1. Elliottia pyroliflora (Bongard) Brim & P. F. Stevens, J. Arnold Arbor. 59: 336. 1978.
Cladothamnus pyroliflorus Bongard, Mém. Acad. Imp. Sci. St.-Pétersbourg, Sér. 6., Sci. Math. 2: 155, plate 1. 1832 (as pyrolaeflorus); Leiophyllumpyroliflorum (Bongard) Dippel
Shrubs, 0.5-3 m, ± spreading; older twigs with copper-colored, shreddy bark, twigs of current season green, glabrous or sparsely hairy. Leaves alternate or seemingly whorled at ends of twigs; petiole 1-4 mm; blade elliptic to oblanceolate, (1.5-)2-5 × 0.6-1.4 cm, base cuneate, margins flat, apex mucronate, surfaces glaucous. Inflorescences terminal, solitary flowers or 2-3-flowered cymes, 2-4 cm; bracts leaflike, lanceolate, 10-15 mm, margins entire. Pedicels 5-10 mm, with 1-2, persistent bracteoles distally. Flowers: calyx lobes 5, lanceolate, 7-10 × 2-4 mm, apex acute, ciliate along margins especially basally; corolla 5-lobed, petals pinkish or copper colored, narrowly elliptic, 10-15 mm; stamens 8(-10); filaments glabrous; anthers 1.7-2 mm; style (persisting in fruit), curved or recurved, 10-12 mm. Capsules 5-6-parted, spheroidal, 5-8 mm, finely pitted, glabrous. Seeds 0.5-0.8 mm, testa with conspicuous cells. 2n = 22.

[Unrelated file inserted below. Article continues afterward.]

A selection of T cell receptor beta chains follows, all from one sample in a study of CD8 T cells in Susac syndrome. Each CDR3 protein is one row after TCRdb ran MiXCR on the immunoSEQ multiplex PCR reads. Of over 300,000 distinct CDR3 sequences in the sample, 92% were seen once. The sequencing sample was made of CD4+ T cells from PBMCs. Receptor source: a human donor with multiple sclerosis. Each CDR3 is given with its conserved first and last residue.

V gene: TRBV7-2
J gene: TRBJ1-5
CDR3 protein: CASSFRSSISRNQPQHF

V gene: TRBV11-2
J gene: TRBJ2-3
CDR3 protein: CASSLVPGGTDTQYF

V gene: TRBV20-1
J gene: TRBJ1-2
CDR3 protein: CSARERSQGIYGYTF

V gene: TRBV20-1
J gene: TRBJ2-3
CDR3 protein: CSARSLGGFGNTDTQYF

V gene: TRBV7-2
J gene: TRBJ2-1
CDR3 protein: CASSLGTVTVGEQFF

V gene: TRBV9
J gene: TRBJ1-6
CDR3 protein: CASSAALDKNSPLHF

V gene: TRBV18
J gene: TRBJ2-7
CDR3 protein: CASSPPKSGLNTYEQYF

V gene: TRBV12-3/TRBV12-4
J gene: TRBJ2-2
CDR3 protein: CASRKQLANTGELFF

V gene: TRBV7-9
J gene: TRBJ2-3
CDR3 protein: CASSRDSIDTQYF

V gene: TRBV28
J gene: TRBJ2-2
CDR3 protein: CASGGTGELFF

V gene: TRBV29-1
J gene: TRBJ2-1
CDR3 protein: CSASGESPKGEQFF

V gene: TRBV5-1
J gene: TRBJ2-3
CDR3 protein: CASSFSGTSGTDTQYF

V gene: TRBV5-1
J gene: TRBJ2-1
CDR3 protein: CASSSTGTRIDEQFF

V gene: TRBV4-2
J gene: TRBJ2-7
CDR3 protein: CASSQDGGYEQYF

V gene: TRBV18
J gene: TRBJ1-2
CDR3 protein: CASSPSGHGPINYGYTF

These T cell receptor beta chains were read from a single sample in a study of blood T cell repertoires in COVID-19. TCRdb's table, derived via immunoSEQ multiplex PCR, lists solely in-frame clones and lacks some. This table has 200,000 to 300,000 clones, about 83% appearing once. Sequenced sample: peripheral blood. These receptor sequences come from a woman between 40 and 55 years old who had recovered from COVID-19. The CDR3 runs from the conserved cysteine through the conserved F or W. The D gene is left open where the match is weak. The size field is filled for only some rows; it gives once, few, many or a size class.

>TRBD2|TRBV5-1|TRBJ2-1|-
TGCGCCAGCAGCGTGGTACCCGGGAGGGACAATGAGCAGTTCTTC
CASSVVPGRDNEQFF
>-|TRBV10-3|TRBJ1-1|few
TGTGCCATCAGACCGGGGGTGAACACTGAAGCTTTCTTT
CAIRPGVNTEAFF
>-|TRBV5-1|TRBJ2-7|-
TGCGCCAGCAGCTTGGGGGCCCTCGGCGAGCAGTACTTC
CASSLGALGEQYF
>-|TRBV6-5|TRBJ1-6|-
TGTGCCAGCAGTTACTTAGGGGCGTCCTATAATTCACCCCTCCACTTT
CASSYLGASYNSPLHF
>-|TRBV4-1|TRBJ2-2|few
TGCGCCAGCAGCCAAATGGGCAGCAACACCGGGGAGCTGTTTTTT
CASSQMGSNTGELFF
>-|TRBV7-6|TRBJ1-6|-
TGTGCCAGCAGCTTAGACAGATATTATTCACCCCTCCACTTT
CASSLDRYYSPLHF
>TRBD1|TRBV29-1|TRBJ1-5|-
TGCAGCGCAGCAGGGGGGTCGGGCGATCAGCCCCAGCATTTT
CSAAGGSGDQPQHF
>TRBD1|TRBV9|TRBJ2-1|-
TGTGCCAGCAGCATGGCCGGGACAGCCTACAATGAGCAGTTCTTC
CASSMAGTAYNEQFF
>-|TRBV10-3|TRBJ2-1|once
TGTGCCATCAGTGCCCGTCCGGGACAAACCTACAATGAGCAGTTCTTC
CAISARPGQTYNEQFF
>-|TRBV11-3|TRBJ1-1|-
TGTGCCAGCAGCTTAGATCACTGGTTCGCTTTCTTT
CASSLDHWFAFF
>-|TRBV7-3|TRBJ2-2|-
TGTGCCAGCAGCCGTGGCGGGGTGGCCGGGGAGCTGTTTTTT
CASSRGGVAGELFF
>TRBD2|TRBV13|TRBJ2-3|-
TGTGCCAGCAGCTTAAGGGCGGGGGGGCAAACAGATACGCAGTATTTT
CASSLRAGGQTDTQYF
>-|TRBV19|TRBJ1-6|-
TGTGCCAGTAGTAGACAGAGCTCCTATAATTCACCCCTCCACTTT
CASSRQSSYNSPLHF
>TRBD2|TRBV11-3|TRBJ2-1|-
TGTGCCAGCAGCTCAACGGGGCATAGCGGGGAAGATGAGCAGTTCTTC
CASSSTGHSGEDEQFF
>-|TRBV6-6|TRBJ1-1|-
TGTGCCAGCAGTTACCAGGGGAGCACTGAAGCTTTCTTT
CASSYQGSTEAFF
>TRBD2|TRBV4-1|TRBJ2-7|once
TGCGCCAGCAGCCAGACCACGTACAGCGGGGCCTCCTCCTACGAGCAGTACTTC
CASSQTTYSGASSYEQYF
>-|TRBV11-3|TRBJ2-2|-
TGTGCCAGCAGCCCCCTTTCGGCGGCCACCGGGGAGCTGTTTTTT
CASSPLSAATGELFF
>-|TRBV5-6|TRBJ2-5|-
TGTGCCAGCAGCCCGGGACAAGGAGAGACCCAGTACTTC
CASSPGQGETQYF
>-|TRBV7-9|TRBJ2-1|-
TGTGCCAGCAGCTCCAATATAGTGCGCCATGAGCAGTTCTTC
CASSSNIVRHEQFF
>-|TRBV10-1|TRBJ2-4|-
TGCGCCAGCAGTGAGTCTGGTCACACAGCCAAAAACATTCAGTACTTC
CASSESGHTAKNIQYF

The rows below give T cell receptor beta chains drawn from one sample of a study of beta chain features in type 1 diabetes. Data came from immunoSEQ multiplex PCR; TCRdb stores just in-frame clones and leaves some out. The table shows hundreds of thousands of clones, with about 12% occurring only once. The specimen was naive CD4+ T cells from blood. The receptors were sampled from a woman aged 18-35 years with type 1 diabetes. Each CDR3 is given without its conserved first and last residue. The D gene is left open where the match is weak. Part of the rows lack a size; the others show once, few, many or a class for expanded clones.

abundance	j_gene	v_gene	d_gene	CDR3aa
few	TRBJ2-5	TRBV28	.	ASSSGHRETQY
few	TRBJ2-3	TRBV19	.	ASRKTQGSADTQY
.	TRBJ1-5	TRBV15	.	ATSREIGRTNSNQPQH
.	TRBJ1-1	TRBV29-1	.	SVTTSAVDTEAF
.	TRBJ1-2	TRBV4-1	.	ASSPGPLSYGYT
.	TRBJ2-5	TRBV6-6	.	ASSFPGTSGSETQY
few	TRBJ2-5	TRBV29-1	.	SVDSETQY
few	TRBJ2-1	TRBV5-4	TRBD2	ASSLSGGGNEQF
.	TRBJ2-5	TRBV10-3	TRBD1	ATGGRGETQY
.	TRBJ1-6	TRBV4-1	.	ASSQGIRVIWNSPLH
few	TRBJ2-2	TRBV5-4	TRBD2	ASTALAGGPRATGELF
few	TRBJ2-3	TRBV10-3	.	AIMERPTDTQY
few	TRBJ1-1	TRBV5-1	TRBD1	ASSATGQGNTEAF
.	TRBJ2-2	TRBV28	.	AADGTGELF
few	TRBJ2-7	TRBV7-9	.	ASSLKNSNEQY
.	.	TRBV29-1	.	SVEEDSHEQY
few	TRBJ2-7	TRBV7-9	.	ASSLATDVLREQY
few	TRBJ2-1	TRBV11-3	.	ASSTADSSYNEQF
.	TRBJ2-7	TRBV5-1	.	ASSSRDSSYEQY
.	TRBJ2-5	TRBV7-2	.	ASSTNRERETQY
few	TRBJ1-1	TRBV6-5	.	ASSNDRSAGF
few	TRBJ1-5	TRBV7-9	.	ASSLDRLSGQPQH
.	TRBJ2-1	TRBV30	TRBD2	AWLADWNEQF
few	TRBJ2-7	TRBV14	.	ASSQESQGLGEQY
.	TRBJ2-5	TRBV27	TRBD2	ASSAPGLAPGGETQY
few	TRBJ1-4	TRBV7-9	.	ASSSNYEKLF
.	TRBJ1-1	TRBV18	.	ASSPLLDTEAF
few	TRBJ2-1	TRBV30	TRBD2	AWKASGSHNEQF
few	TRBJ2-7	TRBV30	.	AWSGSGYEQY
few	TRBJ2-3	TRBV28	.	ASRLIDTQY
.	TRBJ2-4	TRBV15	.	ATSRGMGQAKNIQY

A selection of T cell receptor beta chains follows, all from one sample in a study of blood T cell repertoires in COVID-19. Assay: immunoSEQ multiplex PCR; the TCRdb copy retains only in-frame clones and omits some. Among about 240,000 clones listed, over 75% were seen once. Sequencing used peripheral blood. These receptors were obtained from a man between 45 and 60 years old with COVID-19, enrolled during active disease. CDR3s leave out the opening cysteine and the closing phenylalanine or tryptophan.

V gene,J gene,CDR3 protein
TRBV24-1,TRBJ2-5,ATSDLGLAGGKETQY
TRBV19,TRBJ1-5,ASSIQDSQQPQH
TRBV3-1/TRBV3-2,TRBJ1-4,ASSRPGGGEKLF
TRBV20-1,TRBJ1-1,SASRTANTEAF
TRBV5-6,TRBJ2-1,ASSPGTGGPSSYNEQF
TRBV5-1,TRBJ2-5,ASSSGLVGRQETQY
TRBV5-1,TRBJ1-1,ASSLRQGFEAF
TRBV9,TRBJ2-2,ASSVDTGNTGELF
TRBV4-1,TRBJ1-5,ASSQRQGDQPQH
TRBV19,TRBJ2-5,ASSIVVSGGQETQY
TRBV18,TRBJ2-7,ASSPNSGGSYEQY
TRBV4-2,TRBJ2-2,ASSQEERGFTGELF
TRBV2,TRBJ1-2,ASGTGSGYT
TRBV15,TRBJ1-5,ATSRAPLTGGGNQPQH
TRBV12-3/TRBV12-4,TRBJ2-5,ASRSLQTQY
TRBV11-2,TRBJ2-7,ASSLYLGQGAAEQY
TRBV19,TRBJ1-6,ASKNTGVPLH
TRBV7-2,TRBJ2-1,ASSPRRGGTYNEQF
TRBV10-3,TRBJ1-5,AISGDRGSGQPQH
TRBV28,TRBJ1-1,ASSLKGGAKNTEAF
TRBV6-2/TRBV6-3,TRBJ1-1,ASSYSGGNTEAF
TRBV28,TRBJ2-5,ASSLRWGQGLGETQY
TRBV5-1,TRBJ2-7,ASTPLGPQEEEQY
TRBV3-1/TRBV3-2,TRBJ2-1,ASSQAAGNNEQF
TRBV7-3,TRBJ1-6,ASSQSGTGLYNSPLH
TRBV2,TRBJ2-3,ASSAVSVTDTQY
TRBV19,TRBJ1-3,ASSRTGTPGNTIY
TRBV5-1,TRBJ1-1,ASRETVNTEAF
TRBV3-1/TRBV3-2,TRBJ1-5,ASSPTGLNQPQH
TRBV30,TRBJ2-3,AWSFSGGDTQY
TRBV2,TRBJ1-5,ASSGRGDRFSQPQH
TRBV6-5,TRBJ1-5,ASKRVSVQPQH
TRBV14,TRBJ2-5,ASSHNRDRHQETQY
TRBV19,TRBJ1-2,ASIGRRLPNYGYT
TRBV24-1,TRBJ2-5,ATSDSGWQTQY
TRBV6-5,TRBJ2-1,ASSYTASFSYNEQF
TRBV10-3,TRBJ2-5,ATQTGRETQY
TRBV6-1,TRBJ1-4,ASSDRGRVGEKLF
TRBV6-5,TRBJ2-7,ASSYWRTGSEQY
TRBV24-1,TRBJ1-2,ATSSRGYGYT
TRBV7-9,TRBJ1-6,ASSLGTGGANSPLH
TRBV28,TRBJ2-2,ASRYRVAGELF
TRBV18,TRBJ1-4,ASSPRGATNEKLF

Flowering Jun-Jul. Moist, coniferous forests and associated habitats in mountainous regions with cool temperatures and high rainfall, especially stream banks; bog edges, tree clumps, and forest edges in subalpine parkland; 0-2500 m; B.C.; Alaska, Oreg., Wash.
Elliottia pyroliflora has a wider geographic and elevational range than E. racemosa; it is considered difficult to grow.